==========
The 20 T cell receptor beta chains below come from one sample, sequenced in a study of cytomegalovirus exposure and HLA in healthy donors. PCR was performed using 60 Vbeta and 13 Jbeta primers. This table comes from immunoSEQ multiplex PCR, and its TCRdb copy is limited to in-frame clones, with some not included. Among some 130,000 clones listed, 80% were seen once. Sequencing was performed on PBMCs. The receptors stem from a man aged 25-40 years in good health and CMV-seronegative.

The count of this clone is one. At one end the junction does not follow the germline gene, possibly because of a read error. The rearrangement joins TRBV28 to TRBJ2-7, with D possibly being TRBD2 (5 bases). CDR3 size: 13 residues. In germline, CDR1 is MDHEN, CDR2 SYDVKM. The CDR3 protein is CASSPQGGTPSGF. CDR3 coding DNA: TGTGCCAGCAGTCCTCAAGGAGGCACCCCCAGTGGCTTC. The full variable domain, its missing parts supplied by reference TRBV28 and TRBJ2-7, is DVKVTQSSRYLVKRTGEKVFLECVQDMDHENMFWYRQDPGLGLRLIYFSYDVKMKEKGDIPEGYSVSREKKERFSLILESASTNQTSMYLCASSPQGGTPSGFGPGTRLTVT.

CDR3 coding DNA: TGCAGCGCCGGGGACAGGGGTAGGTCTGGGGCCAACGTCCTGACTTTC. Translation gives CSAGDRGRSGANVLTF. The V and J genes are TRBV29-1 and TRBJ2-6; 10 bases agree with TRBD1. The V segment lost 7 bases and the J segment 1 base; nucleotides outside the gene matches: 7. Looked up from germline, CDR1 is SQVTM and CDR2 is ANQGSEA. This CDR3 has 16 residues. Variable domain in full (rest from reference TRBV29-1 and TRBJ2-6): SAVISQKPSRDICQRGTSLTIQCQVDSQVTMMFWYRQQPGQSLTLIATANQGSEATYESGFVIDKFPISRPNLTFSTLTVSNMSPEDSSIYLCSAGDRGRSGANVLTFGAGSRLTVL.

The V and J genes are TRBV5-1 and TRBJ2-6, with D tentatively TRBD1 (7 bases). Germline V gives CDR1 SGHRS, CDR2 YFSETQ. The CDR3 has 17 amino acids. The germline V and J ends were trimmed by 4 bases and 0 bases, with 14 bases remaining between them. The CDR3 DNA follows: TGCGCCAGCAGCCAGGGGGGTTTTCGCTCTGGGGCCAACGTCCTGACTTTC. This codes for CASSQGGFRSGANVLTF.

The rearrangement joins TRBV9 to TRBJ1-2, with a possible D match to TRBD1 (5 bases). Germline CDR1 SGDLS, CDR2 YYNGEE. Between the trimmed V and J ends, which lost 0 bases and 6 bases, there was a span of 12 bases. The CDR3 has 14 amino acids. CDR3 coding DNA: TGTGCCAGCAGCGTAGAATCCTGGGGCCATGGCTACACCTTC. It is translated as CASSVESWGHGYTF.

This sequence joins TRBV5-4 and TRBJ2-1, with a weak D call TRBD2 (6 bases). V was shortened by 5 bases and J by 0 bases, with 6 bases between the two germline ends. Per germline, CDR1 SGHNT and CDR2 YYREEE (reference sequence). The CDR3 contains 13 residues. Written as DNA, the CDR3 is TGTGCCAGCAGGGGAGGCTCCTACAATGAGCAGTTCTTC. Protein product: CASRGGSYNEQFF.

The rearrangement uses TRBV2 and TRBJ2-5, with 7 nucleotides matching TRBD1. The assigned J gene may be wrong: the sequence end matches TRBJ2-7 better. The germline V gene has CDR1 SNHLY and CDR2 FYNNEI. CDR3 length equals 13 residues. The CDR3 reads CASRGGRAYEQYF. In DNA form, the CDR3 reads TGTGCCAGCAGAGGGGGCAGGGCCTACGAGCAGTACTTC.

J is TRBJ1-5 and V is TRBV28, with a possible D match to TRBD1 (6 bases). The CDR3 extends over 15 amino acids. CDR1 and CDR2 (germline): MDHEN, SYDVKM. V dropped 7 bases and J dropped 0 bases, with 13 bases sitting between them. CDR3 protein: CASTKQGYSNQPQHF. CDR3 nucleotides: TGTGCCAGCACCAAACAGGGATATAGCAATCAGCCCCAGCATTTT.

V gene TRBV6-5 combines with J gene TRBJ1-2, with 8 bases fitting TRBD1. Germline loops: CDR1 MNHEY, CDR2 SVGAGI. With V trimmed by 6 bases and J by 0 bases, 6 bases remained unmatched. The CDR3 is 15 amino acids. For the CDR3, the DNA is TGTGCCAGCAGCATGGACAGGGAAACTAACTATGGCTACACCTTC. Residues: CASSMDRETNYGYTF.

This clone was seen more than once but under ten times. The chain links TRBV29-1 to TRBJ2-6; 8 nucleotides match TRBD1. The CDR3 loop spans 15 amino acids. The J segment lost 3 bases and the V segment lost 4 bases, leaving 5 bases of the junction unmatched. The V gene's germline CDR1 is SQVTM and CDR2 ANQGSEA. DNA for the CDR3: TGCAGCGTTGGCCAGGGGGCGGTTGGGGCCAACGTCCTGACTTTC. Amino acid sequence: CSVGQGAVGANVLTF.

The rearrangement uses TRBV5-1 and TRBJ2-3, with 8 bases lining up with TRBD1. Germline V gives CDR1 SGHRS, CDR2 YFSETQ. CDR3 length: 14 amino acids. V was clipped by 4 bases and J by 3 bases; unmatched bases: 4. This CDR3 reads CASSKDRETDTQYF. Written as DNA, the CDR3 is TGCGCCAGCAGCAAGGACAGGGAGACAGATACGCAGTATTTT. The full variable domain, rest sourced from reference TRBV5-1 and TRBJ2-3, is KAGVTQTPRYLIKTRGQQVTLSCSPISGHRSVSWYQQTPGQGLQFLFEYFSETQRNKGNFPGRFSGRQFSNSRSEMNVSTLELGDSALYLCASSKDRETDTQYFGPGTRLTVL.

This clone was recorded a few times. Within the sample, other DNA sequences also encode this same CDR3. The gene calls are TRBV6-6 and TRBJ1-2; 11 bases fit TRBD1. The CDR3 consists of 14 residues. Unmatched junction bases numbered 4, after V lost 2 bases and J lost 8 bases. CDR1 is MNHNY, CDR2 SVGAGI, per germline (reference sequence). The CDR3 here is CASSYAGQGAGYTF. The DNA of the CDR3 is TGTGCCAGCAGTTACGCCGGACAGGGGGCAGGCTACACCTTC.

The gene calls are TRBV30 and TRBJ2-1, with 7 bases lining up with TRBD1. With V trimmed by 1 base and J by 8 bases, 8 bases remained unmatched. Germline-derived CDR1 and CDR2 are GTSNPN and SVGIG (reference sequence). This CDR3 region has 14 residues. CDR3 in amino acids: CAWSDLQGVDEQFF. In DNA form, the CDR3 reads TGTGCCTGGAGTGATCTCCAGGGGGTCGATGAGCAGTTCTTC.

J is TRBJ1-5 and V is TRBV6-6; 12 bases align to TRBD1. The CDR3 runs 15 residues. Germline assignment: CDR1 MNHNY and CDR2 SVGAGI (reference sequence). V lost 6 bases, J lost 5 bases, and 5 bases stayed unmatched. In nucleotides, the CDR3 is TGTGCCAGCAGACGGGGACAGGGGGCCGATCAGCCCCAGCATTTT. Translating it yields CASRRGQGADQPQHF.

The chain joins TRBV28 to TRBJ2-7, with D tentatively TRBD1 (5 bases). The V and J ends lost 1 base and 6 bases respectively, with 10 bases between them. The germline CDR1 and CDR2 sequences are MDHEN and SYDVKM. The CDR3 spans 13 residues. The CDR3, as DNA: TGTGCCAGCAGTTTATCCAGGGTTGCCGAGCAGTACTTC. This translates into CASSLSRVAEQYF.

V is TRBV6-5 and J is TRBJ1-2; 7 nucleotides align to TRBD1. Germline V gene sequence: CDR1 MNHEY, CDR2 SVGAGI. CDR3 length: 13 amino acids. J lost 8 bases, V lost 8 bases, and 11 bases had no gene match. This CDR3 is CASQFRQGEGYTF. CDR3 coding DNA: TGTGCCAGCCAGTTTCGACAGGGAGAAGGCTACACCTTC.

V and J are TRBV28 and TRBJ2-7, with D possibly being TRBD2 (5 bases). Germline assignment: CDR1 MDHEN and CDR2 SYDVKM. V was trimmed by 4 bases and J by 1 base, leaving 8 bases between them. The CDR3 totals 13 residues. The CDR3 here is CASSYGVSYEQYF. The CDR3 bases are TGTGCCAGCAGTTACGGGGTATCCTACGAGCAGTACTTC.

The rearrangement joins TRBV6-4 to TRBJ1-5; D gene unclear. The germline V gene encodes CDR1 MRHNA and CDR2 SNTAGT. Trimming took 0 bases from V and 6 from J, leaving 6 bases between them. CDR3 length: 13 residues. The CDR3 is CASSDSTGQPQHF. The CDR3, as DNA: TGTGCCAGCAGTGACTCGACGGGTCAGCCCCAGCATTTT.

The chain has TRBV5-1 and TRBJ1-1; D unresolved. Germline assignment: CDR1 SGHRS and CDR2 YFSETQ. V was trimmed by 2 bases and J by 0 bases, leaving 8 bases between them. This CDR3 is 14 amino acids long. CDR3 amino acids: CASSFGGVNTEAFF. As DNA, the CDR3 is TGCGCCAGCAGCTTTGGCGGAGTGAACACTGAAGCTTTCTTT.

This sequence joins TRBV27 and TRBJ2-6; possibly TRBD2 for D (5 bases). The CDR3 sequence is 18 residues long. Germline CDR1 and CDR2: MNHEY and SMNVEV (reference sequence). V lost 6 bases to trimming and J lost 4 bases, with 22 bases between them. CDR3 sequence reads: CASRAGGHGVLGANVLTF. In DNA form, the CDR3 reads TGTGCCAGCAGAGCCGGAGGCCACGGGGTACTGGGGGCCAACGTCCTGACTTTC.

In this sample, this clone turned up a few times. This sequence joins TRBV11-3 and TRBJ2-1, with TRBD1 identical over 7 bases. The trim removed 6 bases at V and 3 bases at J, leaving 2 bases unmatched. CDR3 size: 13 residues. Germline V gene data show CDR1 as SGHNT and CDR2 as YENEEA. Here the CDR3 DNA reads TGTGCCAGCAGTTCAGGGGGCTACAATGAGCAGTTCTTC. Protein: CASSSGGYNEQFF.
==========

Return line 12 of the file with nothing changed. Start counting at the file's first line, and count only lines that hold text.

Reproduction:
This clone was recorded a few times. Within the sample, other DNA sequences also encode this same CDR3. The gene calls are TRBV6-6 and TRBJ1-2; 11 bases fit TRBD1. The CDR3 consists of 14 residues. Unmatched junction bases numbered 4, after V lost 2 bases and J lost 8 bases. CDR1 is MNHNY, CDR2 SVGAGI, per germline (reference sequence). The CDR3 here is CASSYAGQGAGYTF. The DNA of the CDR3 is TGTGCCAGCAGTTACGCCGGACAGGGGGCAGGCTACACCTTC.